Commentary

ANALYSIS: Despite decision, Firs Mobile Home Park will close unless law changes


By Jack Mayne

The Firs Mobile Home Park real tragedy is because of poor advice from those who guided the 170 mostly Hispanic residents.

Continually ignored by attorneys and political guidance for the residents is the fact the city had absolutely no choice to allow eventual closure of the facility, and because state law directs them to do exactly what they have done: allow Jong Park to redevelop his property to its “highest and best usage.”

State law said all along – and still says – the old and crumbling mobile home park is not the highest and best usage of the land.

Potentially, the lawyers and supporters of Firs would have much better aided the people who have lived in the park for many years if they had gone to the Washington Legislature instead of the streets of SeaTac and its city hall.

The state could have helped, but the city was powerless to do so.

Just more time
King County Superior Court Judge LeRoy McCullough on June 7 gave the residents a three month extension when he ordered the city and the park’s owner to redo some of the paperwork required for the park’s closure, effectively reversing a portion of an earlier ruling and buying the residents additional time. The ruling sent the case back to the SeaTac Planning director for review.

Judge McCullough made it clear it was a technical delay and it is not a real win for the residents of Firs. They needed better help in the SeaTac Blogs’ opinion.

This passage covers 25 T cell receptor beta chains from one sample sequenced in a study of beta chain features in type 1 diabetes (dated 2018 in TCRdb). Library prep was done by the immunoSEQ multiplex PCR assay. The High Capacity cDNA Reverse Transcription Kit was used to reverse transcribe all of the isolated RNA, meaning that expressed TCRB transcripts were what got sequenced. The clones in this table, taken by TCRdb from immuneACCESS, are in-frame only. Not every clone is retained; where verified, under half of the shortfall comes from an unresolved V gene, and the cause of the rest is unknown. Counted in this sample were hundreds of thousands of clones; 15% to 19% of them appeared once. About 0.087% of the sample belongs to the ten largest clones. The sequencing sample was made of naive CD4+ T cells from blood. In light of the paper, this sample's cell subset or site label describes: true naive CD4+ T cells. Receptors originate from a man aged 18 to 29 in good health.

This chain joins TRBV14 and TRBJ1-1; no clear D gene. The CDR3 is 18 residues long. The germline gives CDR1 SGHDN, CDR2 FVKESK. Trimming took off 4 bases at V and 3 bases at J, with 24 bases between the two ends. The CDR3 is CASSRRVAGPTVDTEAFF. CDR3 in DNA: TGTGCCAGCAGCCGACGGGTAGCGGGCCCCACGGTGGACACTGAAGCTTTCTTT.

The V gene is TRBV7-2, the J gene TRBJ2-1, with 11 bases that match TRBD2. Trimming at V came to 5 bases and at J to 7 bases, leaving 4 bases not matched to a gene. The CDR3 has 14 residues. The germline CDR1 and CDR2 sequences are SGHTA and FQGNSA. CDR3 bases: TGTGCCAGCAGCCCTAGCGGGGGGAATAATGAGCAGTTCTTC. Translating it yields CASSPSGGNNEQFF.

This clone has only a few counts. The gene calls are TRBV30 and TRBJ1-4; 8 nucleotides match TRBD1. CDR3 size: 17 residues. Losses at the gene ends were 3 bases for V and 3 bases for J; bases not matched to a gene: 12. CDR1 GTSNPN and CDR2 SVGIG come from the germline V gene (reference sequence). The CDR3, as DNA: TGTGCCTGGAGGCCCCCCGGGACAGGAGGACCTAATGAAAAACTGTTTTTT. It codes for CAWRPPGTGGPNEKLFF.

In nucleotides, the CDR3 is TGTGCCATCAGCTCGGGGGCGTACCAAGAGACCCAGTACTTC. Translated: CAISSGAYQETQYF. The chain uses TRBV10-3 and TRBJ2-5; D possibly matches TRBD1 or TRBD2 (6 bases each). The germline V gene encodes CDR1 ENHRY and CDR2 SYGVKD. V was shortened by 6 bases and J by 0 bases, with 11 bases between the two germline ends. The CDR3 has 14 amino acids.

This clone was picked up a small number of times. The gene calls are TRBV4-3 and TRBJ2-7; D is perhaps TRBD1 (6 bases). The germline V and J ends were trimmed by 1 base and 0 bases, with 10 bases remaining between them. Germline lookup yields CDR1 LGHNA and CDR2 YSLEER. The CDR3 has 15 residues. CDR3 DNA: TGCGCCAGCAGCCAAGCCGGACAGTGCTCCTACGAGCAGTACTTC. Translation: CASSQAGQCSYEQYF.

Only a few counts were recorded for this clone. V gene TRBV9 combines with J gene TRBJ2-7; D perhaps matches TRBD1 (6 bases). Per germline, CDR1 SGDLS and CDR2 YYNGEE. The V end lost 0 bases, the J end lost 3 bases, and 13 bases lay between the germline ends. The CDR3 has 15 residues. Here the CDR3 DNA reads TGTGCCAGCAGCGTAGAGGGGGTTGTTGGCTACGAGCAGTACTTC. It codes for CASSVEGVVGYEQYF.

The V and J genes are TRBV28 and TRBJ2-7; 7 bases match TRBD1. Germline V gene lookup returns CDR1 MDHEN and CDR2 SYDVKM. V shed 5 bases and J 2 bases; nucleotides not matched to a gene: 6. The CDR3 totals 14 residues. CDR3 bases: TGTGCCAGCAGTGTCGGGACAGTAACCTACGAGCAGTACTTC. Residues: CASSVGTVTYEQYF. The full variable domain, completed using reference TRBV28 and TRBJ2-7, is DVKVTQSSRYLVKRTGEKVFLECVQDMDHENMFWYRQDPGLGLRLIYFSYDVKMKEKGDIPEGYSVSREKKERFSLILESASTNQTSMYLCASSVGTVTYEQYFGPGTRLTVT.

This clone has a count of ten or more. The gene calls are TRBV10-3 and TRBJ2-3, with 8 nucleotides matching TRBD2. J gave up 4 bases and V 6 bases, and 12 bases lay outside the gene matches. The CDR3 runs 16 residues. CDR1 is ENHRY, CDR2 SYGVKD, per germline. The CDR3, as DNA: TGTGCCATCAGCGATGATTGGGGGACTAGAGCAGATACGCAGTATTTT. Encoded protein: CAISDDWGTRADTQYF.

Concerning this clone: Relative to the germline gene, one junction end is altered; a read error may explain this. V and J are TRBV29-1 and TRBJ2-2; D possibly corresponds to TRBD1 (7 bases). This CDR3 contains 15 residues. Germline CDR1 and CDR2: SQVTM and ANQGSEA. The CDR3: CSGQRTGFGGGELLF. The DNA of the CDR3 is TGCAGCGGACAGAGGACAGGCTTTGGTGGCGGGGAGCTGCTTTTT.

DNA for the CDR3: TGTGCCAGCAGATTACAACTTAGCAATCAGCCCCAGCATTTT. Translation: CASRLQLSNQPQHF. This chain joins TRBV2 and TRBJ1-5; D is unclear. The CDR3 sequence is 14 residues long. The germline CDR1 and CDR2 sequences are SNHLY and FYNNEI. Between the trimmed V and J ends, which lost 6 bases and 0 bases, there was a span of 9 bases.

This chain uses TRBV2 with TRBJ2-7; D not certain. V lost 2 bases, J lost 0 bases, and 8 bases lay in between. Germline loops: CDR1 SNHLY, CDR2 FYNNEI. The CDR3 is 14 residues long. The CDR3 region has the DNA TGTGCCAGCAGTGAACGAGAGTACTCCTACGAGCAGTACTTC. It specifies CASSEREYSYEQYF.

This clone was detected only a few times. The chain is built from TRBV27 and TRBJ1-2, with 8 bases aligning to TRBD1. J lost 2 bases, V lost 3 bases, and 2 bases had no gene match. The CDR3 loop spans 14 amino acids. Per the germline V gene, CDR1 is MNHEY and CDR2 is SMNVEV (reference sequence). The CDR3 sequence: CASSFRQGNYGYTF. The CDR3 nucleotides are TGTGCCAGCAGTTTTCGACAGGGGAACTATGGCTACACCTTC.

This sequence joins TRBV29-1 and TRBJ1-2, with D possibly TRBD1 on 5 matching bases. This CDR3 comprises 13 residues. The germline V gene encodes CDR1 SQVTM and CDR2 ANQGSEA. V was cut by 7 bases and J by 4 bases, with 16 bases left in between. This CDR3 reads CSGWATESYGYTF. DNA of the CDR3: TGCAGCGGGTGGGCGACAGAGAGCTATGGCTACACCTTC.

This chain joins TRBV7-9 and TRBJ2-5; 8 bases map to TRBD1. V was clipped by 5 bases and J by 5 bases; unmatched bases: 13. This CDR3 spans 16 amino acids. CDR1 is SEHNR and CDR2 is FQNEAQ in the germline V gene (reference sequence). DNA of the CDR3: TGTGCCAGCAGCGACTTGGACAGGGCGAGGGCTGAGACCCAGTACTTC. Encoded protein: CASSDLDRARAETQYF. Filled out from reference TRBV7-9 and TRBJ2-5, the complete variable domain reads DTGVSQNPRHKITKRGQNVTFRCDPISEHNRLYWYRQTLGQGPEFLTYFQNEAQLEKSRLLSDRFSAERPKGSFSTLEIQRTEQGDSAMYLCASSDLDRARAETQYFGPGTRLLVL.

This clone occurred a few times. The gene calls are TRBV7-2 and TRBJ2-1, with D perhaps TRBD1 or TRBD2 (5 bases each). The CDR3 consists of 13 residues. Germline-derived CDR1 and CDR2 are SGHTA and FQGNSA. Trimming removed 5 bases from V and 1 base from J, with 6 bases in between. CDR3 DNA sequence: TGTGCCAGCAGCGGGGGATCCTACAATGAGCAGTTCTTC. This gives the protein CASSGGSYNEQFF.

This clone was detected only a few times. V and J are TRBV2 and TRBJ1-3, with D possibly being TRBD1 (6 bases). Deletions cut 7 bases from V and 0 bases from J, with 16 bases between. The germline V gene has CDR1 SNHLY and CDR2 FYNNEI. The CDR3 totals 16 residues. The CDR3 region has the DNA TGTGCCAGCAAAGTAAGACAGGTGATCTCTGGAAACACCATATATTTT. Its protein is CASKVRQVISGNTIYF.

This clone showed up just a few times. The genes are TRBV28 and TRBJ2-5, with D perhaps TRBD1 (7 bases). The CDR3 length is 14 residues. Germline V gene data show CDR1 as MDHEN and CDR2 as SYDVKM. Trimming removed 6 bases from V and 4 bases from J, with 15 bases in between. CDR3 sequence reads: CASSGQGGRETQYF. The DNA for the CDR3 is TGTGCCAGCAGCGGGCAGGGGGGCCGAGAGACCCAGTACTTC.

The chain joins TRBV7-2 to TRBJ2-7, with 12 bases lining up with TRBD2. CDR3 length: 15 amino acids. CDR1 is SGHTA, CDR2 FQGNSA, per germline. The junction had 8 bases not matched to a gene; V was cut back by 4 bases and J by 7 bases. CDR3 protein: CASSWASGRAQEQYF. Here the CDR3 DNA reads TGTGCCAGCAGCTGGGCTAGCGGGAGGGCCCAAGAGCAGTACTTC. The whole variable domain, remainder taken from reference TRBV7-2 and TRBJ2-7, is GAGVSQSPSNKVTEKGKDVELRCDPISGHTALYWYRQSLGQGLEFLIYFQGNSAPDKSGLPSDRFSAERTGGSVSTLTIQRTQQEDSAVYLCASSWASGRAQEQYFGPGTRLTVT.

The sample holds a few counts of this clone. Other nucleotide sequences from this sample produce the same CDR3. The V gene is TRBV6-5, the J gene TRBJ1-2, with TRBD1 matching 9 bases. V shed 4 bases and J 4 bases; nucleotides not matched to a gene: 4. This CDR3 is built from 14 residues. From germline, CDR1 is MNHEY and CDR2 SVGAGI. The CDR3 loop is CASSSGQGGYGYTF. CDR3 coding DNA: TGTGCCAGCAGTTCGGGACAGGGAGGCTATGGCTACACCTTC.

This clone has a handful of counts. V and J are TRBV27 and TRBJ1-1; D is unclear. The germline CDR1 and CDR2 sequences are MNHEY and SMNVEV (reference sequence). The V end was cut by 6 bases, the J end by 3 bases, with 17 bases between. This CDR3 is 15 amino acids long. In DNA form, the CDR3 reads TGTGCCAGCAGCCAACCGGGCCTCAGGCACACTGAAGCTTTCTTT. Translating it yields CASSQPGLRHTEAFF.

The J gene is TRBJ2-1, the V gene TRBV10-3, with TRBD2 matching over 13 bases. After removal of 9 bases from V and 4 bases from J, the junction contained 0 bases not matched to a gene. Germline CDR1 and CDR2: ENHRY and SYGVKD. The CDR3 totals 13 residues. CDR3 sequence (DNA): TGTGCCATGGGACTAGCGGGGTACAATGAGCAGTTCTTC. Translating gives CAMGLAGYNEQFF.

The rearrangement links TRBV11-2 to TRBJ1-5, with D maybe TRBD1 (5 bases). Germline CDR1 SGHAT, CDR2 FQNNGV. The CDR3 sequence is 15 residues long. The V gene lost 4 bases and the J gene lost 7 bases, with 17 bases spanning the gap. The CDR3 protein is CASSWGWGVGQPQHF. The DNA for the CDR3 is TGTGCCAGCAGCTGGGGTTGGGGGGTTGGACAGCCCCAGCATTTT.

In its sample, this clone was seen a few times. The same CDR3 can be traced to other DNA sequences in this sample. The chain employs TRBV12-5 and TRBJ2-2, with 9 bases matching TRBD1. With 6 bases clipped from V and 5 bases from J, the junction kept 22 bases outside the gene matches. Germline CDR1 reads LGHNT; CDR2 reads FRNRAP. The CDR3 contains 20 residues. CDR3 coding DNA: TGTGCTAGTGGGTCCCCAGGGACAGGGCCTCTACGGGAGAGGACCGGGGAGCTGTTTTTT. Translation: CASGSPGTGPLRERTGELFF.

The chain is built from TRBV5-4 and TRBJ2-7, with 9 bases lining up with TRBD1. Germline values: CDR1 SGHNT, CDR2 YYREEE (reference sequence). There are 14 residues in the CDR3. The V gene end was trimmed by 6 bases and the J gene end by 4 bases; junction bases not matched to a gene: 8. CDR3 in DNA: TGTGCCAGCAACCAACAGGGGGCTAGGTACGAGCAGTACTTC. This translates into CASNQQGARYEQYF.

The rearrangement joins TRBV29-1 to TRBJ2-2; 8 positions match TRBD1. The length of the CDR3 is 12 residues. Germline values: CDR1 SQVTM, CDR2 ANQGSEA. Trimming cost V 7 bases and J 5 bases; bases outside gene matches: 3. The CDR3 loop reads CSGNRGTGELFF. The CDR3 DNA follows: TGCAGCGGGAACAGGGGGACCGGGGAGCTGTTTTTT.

“So that’s where we are, I am reversing and remanding it so that the particulars that were adopted by the people of SeaTac can be followed, all right?” Judge McCullough ruled on June 7.

So most Hispanic residents have been under virtually certain eviction since October 2016. That is when park owner Jong Park said they must leave within a year because he was going to develop a hotel and apartments on the land.

Most of the mobile homes on the pads are old and cannot be moved, exacerbating the issue for the residents. Pads and the property near them are what mobile home owners rent from the park owner, and those rents have apparently been properly paid.

The real issue is the way a property owner, under state law, uses his land.

City hasn’t jurisdiction
SeaTac, and all other cities in Washington state, have no authority to not follow state law. Only the Washington Legislature can make changes in state law. Some action on the matter has been made at recent legislative sessions, but nothing to change the rules governing the Firs decision.

Jong Park followed all the rules, said Judge McCullough. But with an apparent interest in ameliorating the residents’ situation, he made some changes in its June ruling. That gave the residents a few more months before what appears to be the inevitable closure of the park.

The essential problem is what about the residents?

The judge said he was not requiring a new State Environmental Policy Act (SEPA) decision in the matter.

“As I’ve indicated, the … decision timeline passed and I’m not going to undo that. Nevertheless, the plan can be revised pursuant to proper input in a proper appeal period.”

There were complaints that not all papers and required lists were property distributed to all of the residents.

Spanish not required
In addition, the major resident complaint seemed to be that the city did not publish their documents in Spanish that virtually all Firs’ residents have as their first, often only, language.